A woman who received an email from her child’s school asking parents not to contact teachers on weekends, evenings and public holidays, has labelled their request ‘unreasonable’.
Posting on Mumsnet, the British mother explained her child’s school has asked parents only to email between 8:30am and 5.30pm because the amount of contact they receive can impact their wellbeing.
She said it’s not always possible to access her phone to send an email while she’s working during the day, and emailing out of office hours doesn’t mean she expects teachers to respond straight away.
The majority of commenters sided with her saying the teachers should just stop checking their emails outside of working hours if it stresses them out, but others said the onus should be on the parents to schedule messages to send within the given time frame.
A British mother sparked a discussion about sending emails to teachers only during the working day (file image)
The woman took to Mumsnet, explaining it isn’t convenient for her to email her child’s primary school between 08:30-17:30 because of her work commitments
Venting her frustrations, the mother said her children’s primary school had ‘respectfully’ asked parents to only email the head and teachers ‘between 8:30-5:30 on school days and not during the evenings/ weekends/ holidays, for staff well-being reasons (they deserve protected downtime etc.)’
Branding the request ‘ridiculous’ she said that she doesn’t have access to a phone or computer during her working day.
‘On the rare occasion that I need to contact a teacher, I tend to email in the evening at home or first thing before I get ready to leave,’ she said.
‘Obviously I don’t expect them to reply out of working hours, or even to read it there and then, but I had never considered that it would be intrusive. In my job I get loads of emails at all times of the day and night and they just sit in my inbox until I am working.
‘Surely if it’s impacting on their downtime so much, then they should just not check their emails in the evening and turn off notifications etc.’
A flood of the initial responses to the post agreed that parents should be able to make contact with teachers whenever they want.
One person wrote: ‘That is ridiculous, it’s a bit like saying you can not call a company out of hours and leave a message on the answer machine. The point with email is you can send it whenever convenient and they can read it and reply whenever convenient for them. They of course have no obligation and should not be expected to reply out of work hours.’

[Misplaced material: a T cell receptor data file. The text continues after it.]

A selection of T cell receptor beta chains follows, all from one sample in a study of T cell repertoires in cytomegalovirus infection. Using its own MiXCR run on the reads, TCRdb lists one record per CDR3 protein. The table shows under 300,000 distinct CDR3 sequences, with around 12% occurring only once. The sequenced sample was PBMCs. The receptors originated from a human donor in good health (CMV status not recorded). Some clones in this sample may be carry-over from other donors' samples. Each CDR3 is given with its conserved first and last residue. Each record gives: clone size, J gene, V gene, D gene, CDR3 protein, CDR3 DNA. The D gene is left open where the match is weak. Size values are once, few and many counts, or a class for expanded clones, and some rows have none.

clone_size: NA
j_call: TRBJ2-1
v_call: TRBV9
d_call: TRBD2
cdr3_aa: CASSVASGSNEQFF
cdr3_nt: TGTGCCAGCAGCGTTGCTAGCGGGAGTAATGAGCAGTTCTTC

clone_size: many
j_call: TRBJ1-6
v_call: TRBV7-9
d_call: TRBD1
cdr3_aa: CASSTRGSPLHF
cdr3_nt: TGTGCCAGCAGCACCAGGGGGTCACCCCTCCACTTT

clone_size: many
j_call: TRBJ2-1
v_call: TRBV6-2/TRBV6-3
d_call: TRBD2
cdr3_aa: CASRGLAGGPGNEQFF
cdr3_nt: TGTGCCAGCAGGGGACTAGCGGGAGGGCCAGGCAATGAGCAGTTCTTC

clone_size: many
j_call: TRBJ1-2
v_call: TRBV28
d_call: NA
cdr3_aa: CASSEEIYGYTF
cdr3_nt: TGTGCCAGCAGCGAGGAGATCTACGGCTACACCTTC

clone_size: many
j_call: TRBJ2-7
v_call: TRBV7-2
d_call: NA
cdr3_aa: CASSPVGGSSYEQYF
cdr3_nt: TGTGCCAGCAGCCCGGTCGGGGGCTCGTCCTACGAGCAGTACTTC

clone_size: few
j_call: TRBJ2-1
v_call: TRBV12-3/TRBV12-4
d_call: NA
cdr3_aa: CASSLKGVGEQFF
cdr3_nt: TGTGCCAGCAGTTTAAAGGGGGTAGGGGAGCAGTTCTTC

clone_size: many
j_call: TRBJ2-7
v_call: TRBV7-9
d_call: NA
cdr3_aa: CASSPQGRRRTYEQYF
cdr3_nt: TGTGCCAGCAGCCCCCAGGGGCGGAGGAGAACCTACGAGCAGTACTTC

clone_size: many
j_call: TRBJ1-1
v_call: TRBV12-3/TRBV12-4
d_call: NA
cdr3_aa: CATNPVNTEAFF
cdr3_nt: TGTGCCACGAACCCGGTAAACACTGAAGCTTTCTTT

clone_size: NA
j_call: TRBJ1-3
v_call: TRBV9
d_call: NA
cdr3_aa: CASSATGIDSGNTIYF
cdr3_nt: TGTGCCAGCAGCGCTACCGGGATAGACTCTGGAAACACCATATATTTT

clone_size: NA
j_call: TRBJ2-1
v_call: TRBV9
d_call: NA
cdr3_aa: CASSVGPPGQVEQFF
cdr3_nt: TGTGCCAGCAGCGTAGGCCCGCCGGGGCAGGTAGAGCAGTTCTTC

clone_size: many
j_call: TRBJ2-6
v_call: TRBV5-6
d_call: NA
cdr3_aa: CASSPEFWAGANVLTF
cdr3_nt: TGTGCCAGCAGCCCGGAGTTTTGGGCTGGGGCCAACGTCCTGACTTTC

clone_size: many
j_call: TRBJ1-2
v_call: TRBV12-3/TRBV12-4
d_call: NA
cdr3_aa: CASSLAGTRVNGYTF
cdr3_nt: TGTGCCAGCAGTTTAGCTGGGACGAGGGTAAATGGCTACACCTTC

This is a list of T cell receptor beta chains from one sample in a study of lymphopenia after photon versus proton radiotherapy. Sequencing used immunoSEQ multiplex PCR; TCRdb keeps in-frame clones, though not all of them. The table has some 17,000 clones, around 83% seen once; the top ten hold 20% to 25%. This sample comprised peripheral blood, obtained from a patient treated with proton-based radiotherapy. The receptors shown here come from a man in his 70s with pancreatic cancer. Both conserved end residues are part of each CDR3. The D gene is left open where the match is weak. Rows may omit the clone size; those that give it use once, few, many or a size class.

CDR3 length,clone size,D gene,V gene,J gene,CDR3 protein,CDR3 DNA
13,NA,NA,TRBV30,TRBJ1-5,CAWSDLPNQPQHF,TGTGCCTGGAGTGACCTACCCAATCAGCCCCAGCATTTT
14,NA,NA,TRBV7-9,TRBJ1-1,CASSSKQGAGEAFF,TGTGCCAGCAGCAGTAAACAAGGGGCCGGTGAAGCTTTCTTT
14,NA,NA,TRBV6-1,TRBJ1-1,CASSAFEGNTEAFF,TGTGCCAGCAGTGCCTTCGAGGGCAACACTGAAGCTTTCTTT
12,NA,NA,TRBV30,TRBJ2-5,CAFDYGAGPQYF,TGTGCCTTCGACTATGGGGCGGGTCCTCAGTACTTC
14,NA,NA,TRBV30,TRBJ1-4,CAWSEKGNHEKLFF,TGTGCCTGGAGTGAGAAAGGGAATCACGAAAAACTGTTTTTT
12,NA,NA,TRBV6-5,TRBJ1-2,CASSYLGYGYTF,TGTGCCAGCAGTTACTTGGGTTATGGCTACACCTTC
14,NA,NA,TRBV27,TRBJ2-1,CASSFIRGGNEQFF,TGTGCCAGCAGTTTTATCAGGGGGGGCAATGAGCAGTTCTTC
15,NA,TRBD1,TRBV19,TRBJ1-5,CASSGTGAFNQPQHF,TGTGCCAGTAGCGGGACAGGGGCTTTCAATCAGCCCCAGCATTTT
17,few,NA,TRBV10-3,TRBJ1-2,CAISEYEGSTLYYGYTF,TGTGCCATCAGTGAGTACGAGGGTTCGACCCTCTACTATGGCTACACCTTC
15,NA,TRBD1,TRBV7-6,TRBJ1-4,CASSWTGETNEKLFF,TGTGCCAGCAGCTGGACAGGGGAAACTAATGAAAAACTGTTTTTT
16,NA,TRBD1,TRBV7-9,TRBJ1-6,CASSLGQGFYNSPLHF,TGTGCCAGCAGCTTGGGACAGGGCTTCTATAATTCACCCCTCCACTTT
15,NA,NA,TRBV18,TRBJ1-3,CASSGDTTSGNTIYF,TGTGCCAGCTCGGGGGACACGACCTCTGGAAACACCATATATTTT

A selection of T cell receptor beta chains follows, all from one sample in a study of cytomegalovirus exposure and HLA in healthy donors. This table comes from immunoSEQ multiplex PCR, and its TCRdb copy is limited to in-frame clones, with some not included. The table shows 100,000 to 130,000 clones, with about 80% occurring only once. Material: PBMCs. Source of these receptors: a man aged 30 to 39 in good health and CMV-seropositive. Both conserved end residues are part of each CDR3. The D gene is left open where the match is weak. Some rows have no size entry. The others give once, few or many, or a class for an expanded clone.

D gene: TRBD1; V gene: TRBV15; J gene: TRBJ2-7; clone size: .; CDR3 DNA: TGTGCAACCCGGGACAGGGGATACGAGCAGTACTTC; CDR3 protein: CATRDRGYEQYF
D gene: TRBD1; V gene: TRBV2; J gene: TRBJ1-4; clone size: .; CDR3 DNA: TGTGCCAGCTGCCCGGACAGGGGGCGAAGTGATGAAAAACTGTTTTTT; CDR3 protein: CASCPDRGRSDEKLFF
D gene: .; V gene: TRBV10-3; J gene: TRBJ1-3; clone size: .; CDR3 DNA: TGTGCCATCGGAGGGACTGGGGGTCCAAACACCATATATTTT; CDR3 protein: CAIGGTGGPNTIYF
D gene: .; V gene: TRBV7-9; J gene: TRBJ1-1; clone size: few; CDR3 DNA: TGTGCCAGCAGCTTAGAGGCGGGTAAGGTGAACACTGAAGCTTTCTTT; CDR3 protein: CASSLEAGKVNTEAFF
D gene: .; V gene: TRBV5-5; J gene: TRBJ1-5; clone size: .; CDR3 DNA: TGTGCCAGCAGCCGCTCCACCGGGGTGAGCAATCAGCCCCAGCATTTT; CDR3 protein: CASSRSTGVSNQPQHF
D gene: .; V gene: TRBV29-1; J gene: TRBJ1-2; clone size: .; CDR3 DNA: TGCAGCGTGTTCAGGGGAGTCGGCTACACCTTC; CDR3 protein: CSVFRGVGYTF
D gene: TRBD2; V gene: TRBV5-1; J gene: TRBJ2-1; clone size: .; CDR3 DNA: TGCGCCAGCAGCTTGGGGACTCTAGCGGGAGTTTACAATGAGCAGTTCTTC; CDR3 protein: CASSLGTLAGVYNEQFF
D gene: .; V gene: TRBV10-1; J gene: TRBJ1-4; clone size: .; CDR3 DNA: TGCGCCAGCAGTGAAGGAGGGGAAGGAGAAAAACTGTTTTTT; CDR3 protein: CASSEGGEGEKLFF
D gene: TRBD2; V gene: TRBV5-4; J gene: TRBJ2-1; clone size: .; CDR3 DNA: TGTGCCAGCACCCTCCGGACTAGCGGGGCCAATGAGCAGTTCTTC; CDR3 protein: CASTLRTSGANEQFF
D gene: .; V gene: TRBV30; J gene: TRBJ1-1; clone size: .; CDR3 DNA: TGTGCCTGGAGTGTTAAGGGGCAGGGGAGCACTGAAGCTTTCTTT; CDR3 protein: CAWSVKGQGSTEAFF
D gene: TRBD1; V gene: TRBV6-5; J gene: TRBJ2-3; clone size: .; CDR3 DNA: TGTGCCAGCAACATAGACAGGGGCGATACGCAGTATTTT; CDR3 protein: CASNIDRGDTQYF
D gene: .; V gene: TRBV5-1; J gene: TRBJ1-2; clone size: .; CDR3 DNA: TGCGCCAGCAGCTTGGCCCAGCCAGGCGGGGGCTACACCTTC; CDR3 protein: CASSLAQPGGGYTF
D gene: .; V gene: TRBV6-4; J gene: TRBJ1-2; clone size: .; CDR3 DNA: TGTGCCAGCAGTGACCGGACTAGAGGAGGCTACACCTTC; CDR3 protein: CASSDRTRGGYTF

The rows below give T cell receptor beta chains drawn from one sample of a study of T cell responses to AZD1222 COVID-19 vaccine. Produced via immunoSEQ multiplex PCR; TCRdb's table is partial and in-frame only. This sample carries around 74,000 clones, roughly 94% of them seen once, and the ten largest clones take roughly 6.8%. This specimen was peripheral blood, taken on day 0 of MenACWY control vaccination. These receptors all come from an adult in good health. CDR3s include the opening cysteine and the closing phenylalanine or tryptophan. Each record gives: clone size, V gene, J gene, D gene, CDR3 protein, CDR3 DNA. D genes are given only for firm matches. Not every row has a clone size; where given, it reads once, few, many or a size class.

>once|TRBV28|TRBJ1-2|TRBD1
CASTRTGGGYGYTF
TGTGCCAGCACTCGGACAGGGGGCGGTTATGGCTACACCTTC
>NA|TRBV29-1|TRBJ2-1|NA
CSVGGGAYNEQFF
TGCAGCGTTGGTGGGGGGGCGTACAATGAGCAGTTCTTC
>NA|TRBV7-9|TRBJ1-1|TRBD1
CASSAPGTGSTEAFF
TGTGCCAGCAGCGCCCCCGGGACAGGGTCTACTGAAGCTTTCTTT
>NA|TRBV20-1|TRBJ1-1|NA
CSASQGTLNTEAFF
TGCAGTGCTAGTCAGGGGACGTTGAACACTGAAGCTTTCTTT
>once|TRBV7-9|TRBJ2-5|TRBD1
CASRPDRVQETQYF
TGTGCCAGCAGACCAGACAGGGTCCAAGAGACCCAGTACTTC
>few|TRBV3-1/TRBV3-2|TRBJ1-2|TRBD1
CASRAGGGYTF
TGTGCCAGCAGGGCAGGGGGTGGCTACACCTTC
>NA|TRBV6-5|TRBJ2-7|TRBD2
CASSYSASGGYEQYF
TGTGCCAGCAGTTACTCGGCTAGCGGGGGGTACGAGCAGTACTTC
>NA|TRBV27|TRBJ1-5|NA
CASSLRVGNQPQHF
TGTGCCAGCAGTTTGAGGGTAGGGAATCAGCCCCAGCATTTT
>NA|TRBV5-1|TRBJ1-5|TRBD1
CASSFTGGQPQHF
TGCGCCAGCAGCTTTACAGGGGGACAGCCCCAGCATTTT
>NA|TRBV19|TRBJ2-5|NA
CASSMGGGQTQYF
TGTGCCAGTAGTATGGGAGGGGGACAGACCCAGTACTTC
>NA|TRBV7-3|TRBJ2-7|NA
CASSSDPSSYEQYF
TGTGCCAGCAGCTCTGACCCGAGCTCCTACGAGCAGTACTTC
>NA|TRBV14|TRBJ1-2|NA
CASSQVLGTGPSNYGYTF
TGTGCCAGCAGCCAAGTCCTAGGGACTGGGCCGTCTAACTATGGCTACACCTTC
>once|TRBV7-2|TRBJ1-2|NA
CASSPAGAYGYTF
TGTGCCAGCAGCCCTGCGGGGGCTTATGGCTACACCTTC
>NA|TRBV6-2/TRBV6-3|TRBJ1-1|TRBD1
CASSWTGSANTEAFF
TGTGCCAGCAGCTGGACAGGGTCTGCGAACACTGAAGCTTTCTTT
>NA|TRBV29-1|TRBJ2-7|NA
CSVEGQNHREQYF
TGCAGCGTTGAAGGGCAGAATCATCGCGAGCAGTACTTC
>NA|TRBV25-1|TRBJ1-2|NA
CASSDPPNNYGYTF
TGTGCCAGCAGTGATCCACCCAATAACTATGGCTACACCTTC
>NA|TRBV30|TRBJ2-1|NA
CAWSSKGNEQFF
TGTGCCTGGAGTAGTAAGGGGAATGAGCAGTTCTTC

‘They should not be telling you when to email but they should be saying that staff will not answer outside working hours and encouraging staff not to check emails in evenings etc if they don’t want to.
‘You can either set your email to send at a set time, or preface your email with, “I’m not expecting a response outside working hours but don’t have access to email in the school day”,’ another said.
A stream of responses to the post agreed the school’s request seems unreasonable, arguing teachers don’t have to reply to emails until it’s convenient
Others argued the mother should respect the school’s request because teachers are under a lot of ‘pressure’ at the moment.
One wrote: ‘This is not ridiculous, can’t believe anyone could think so. It’s like no one has ever read any mental health initaitives around this.
‘It’s proven people will still look and check their emails and therefore get stressed. If you’re busy at work between those times, then don’t you think the teachers are also at work and after would like to relax? Also you’ve got to be quite inept to not understand how to just time your emails, it’s automatic. Program to send between 08:30-5:30. Problem solved.’
Another said: ‘It’s a massive wellbeing issue. Unlike many other professions, teachers often get frankly nasty emails from parents. I think people get more emotional because it’s stuff that affects their kids and don’t realise how they’re coming across.
‘We’ve had teachers up all night worrying about abusive emails received late at night (the person sending it probably wouldn’t have considered it abusive, but the recipient did)…’
‘Teachers are often online late preparing work or dealing with admin, so it’s hard to ignore new emails pinging in. Teachers are all under so much pressure at the moment, I’d respect their wishes.’
A third added: ‘I think the problem can arise when different teachers have different reactions. I only ever read or respond to work emails in school hours. I had one colleague who read and responded to every email as it arrived. Including Sunday evening, which must have confused parents. So Ms Soandso is great, she answers straightaway but that Ms Read doesn’t. And some parents really do expect and answer immediately. They think we have secretaries. ‘
Others said receiving emails around the clock can make it difficult for teachers to switch off from work and relax